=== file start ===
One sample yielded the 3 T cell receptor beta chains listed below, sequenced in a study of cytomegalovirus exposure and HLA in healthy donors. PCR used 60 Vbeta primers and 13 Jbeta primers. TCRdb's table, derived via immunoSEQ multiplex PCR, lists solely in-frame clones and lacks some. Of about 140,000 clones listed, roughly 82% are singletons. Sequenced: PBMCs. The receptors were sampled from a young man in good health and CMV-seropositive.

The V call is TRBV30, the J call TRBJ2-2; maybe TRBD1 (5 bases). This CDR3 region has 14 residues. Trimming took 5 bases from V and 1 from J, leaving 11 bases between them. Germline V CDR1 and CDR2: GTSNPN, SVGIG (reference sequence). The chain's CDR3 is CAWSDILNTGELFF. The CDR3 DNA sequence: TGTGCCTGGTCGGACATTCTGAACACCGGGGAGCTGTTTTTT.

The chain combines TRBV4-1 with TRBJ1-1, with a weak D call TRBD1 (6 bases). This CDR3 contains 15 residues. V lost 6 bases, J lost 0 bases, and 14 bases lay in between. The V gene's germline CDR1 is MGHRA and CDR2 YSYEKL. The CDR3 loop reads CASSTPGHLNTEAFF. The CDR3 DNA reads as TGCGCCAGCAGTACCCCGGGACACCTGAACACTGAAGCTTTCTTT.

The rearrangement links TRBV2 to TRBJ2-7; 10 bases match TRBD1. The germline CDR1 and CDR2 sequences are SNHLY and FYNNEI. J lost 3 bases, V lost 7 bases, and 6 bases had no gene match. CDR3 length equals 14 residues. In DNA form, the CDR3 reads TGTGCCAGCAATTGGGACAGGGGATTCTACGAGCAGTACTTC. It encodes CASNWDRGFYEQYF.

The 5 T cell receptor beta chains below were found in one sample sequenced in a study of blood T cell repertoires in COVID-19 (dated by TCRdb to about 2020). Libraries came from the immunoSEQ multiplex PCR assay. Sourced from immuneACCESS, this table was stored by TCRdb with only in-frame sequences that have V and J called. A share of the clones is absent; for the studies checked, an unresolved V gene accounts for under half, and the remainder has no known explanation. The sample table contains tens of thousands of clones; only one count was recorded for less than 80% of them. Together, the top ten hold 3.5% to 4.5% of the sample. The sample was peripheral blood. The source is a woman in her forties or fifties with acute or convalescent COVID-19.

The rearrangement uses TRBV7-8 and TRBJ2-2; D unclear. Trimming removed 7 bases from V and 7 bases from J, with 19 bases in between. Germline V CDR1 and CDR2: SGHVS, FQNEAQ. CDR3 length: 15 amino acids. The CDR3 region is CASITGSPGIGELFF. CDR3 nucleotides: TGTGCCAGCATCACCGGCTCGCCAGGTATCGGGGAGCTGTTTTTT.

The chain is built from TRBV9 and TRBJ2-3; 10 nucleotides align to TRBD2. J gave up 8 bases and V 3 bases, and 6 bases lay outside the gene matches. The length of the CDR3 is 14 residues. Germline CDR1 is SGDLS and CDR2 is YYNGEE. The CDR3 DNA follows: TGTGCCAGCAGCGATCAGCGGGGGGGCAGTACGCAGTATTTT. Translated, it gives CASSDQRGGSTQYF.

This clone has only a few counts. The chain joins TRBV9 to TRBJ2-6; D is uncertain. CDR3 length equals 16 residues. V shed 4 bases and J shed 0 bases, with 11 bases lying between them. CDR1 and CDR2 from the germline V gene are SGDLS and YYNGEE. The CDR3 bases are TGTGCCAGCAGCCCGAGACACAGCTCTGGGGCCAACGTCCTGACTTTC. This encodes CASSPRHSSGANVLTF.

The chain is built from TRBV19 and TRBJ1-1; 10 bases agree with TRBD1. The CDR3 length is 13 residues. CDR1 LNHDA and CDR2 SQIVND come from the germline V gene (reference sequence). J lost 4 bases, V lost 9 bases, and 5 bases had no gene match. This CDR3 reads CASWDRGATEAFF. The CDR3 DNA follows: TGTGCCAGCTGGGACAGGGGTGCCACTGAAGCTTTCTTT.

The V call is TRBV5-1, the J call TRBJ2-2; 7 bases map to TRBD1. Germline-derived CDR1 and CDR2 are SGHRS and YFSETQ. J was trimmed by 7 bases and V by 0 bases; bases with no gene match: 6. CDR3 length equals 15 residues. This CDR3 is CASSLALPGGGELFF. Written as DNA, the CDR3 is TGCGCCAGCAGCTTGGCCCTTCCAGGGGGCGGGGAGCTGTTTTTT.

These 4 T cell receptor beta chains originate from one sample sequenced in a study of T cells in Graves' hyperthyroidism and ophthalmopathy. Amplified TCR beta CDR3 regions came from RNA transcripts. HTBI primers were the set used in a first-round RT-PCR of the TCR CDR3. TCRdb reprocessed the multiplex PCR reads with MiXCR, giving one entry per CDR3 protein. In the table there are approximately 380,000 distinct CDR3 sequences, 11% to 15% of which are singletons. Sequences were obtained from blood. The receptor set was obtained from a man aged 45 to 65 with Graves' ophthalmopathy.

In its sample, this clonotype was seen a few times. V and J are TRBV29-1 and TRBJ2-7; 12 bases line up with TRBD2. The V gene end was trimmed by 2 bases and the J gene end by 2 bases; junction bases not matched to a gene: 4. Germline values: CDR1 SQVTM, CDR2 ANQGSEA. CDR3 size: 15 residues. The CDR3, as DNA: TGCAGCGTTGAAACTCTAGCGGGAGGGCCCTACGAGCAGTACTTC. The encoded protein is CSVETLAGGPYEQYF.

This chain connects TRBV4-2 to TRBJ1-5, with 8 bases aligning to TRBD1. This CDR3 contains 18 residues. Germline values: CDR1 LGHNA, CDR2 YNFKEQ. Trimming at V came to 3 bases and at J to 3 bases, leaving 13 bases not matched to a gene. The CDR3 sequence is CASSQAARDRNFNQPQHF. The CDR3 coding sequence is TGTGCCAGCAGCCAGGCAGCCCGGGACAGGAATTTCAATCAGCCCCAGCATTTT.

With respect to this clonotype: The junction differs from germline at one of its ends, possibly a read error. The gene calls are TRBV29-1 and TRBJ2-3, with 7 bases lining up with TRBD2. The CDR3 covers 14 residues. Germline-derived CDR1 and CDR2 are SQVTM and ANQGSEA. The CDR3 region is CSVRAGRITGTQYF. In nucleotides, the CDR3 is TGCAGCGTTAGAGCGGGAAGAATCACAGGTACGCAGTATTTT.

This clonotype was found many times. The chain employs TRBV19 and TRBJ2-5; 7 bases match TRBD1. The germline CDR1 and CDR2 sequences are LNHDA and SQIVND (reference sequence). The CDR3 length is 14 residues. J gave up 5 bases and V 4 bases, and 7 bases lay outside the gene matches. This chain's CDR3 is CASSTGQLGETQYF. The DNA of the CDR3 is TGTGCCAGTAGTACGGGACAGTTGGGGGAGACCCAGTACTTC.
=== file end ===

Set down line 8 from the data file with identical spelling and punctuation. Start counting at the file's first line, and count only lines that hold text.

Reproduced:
This clone has only a few counts. The chain joins TRBV9 to TRBJ2-6; D is uncertain. CDR3 length equals 16 residues. V shed 4 bases and J shed 0 bases, with 11 bases lying between them. CDR1 and CDR2 from the germline V gene are SGDLS and YYNGEE. The CDR3 bases are TGTGCCAGCAGCCCGAGACACAGCTCTGGGGCCAACGTCCTGACTTTC. This encodes CASSPRHSSGANVLTF.